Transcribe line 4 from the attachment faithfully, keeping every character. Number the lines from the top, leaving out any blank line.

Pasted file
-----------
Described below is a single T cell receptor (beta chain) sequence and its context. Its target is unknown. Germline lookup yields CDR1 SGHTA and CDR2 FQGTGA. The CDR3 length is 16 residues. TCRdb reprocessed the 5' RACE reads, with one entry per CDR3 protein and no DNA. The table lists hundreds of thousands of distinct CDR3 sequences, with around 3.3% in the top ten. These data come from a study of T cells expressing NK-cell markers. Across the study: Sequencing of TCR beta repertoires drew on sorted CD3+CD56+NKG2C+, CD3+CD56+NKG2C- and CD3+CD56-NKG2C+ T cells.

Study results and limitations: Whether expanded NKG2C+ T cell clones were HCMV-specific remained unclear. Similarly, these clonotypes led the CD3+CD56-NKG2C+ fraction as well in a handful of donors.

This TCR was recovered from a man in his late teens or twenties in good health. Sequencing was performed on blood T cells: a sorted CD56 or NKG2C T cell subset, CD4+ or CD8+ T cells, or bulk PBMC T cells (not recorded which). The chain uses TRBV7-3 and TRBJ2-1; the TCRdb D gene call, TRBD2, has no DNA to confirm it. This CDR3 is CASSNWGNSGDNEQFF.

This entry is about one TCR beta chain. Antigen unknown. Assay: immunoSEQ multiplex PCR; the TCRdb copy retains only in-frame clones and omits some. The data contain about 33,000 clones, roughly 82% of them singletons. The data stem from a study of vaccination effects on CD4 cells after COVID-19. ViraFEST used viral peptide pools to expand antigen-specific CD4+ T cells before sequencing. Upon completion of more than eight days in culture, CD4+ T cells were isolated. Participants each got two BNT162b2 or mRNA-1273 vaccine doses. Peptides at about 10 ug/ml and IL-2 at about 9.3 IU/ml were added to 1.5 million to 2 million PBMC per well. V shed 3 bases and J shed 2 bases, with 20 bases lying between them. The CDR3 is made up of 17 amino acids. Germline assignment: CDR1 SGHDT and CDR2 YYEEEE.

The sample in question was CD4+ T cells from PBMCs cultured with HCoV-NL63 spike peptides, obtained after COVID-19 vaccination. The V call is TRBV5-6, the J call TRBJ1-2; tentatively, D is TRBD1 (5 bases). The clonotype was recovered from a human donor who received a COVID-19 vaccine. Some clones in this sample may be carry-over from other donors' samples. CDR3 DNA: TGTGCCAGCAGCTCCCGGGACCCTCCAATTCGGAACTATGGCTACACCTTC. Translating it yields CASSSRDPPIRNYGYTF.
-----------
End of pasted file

This entry is about one TCR beta chain. Antigen unknown. Assay: immunoSEQ multiplex PCR; the TCRdb copy retains only in-frame clones and omits some. The data contain about 33,000 clones, roughly 82% of them singletons. The data stem from a study of vaccination effects on CD4 cells after COVID-19. ViraFEST used viral peptide pools to expand antigen-specific CD4+ T cells before sequencing. Upon completion of more than eight days in culture, CD4+ T cells were isolated. Participants each got two BNT162b2 or mRNA-1273 vaccine doses. Peptides at about 10 ug/ml and IL-2 at about 9.3 IU/ml were added to 1.5 million to 2 million PBMC per well. V shed 3 bases and J shed 2 bases, with 20 bases lying between them. The CDR3 is made up of 17 amino acids. Germline assignment: CDR1 SGHDT and CDR2 YYEEEE.